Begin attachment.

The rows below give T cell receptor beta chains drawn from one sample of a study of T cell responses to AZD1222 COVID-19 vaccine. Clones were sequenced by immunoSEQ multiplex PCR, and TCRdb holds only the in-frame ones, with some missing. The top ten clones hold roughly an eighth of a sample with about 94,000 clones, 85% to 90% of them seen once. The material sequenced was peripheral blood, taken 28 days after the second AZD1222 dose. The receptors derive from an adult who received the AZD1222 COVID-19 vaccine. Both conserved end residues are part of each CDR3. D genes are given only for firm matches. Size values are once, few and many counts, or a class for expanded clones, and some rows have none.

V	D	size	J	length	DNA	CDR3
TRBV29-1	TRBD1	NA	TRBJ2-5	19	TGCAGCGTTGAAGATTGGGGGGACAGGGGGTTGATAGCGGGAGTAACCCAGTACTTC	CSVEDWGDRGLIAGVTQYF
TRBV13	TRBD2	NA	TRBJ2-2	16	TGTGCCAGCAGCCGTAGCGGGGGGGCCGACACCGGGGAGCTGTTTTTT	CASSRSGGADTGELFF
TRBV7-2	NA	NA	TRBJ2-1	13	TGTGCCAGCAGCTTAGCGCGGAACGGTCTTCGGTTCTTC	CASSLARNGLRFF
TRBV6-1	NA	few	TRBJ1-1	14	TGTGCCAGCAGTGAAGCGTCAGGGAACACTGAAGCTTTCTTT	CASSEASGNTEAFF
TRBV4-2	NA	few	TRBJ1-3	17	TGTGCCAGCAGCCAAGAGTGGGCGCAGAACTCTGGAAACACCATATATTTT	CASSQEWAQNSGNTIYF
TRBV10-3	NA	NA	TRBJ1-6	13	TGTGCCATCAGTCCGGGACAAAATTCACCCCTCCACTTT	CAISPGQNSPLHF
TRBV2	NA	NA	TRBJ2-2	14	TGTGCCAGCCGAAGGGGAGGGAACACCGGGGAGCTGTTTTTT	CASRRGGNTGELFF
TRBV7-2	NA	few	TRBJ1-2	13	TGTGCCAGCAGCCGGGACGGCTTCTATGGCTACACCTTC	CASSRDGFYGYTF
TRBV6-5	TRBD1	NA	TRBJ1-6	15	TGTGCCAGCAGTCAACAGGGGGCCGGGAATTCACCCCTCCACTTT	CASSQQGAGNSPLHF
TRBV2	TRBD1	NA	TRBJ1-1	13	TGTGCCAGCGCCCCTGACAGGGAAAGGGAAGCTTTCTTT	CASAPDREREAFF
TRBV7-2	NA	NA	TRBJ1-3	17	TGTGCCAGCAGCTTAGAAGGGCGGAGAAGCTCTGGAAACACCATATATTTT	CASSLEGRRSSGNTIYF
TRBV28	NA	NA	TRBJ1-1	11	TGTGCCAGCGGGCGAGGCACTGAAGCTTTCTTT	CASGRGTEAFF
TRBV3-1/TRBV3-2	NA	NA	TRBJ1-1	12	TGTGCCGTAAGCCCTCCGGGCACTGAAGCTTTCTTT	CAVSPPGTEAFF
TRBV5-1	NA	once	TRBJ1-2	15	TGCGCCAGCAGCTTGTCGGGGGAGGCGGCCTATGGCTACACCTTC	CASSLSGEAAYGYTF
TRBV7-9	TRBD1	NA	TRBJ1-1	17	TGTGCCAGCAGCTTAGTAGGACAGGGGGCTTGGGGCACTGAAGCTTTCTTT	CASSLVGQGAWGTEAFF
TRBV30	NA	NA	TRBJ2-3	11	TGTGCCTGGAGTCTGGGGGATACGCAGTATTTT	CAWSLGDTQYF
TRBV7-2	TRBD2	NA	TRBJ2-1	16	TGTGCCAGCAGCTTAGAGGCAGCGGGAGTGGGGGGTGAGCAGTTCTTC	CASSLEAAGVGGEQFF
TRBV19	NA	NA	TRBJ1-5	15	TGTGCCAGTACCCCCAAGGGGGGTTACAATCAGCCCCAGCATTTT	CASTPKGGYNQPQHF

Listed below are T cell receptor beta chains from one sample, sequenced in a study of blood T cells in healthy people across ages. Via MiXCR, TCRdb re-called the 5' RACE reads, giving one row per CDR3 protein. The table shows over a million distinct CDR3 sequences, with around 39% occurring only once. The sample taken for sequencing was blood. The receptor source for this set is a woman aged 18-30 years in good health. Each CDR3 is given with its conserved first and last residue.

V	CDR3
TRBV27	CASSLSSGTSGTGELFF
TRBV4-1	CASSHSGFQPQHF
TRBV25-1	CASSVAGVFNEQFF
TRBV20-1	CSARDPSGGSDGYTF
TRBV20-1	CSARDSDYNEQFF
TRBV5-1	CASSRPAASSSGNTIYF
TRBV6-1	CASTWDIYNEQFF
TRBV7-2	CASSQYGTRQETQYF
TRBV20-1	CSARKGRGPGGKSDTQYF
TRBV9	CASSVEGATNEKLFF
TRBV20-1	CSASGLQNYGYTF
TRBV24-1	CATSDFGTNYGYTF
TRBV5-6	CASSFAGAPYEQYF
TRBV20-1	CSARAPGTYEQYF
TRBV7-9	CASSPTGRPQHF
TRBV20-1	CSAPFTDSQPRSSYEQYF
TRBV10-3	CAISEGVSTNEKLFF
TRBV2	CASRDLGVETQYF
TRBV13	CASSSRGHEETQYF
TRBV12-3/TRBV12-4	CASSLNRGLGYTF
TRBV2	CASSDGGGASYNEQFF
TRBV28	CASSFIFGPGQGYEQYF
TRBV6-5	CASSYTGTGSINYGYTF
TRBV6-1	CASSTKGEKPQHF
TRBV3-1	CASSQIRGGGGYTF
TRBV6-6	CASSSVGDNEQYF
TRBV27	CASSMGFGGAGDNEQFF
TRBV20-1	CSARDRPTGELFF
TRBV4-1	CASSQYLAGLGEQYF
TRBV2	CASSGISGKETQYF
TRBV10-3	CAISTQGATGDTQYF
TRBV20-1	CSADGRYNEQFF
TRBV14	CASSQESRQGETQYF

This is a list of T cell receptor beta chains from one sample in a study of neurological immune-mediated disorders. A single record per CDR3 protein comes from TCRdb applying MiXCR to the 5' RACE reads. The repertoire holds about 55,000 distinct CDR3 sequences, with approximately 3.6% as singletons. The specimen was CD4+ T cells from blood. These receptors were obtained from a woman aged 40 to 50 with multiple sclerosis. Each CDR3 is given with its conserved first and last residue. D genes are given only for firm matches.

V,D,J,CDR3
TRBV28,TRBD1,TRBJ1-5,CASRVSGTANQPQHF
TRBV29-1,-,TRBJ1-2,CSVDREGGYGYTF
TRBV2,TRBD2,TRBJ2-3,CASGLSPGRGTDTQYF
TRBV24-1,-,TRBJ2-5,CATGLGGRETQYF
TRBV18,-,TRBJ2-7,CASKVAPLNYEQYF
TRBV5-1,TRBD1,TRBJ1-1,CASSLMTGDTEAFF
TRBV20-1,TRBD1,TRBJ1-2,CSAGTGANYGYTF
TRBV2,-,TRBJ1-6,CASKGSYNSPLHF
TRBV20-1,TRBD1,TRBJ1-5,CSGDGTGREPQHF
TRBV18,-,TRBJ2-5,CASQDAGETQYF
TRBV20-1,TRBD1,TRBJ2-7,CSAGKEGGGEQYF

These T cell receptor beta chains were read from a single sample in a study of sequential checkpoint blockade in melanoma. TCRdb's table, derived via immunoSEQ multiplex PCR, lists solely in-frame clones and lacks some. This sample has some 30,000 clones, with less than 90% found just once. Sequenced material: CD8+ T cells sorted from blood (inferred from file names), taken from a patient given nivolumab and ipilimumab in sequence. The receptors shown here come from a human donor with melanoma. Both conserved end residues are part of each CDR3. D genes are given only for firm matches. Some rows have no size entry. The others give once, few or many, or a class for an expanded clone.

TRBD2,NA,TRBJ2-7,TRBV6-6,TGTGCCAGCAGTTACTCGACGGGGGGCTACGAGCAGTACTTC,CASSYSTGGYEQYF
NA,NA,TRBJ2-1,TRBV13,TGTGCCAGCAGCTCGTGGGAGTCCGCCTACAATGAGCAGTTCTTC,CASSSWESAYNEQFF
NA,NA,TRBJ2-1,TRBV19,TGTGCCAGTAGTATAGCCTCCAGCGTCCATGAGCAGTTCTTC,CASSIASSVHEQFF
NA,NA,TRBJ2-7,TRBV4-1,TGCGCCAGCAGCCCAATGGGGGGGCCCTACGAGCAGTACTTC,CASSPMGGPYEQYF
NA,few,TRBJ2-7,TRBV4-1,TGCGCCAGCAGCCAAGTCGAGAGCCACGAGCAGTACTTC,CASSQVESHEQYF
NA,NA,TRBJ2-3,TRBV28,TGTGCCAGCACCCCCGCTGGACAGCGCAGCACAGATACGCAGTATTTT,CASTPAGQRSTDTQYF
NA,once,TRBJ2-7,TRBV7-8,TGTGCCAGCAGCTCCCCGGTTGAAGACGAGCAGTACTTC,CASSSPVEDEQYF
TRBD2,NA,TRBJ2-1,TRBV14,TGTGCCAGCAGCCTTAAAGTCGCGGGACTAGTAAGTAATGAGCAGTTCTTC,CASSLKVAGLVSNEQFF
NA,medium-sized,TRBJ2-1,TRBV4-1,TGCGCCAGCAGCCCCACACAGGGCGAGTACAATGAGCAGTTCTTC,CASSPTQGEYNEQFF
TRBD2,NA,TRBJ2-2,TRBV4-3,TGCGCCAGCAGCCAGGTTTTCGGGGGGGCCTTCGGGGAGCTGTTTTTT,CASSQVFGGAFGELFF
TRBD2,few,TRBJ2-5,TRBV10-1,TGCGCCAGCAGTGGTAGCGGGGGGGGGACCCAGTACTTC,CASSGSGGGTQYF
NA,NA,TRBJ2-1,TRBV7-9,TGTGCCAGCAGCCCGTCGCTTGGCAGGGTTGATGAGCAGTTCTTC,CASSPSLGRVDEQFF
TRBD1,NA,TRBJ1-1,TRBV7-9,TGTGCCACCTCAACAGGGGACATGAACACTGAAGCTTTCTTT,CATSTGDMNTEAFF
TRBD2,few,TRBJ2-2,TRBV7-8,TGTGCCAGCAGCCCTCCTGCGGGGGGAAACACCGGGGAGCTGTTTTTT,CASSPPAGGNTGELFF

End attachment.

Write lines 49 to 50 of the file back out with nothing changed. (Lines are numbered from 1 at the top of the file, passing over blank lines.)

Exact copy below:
TRBV27	CASSMGFGGAGDNEQFF
TRBV20-1	CSARDRPTGELFF